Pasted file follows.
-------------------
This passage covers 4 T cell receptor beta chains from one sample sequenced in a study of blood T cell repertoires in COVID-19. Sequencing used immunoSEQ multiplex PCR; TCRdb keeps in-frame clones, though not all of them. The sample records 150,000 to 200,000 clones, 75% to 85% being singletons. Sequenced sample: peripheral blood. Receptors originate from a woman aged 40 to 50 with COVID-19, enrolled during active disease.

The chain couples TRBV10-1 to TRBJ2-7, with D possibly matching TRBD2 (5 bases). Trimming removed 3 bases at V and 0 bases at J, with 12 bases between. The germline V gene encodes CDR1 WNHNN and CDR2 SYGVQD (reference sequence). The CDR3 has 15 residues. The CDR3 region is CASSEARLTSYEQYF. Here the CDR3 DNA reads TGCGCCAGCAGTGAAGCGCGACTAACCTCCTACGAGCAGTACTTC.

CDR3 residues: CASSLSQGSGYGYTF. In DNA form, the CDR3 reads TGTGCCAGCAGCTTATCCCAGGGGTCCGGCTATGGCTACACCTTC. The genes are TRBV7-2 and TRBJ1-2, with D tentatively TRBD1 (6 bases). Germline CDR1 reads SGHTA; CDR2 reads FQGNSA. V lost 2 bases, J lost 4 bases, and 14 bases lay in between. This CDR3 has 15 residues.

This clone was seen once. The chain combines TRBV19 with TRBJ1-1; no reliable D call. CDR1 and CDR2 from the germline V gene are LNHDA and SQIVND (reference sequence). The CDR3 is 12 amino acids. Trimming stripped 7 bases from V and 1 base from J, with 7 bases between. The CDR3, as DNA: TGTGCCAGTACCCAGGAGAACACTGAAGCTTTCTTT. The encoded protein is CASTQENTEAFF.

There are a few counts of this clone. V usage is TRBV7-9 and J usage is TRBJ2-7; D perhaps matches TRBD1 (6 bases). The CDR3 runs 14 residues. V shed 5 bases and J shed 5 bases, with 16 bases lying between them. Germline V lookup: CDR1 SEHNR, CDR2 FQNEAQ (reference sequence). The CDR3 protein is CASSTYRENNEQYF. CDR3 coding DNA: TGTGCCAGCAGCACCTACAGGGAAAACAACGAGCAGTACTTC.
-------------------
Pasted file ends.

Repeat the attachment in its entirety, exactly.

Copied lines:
This passage covers 4 T cell receptor beta chains from one sample sequenced in a study of blood T cell repertoires in COVID-19. Sequencing used immunoSEQ multiplex PCR; TCRdb keeps in-frame clones, though not all of them. The sample records 150,000 to 200,000 clones, 75% to 85% being singletons. Sequenced sample: peripheral blood. Receptors originate from a woman aged 40 to 50 with COVID-19, enrolled during active disease.

The chain couples TRBV10-1 to TRBJ2-7, with D possibly matching TRBD2 (5 bases). Trimming removed 3 bases at V and 0 bases at J, with 12 bases between. The germline V gene encodes CDR1 WNHNN and CDR2 SYGVQD (reference sequence). The CDR3 has 15 residues. The CDR3 region is CASSEARLTSYEQYF. Here the CDR3 DNA reads TGCGCCAGCAGTGAAGCGCGACTAACCTCCTACGAGCAGTACTTC.

CDR3 residues: CASSLSQGSGYGYTF. In DNA form, the CDR3 reads TGTGCCAGCAGCTTATCCCAGGGGTCCGGCTATGGCTACACCTTC. The genes are TRBV7-2 and TRBJ1-2, with D tentatively TRBD1 (6 bases). Germline CDR1 reads SGHTA; CDR2 reads FQGNSA. V lost 2 bases, J lost 4 bases, and 14 bases lay in between. This CDR3 has 15 residues.

This clone was seen once. The chain combines TRBV19 with TRBJ1-1; no reliable D call. CDR1 and CDR2 from the germline V gene are LNHDA and SQIVND (reference sequence). The CDR3 is 12 amino acids. Trimming stripped 7 bases from V and 1 base from J, with 7 bases between. The CDR3, as DNA: TGTGCCAGTACCCAGGAGAACACTGAAGCTTTCTTT. The encoded protein is CASTQENTEAFF.

There are a few counts of this clone. V usage is TRBV7-9 and J usage is TRBJ2-7; D perhaps matches TRBD1 (6 bases). The CDR3 runs 14 residues. V shed 5 bases and J shed 5 bases, with 16 bases lying between them. Germline V lookup: CDR1 SEHNR, CDR2 FQNEAQ (reference sequence). The CDR3 protein is CASSTYRENNEQYF. CDR3 coding DNA: TGTGCCAGCAGCACCTACAGGGAAAACAACGAGCAGTACTTC.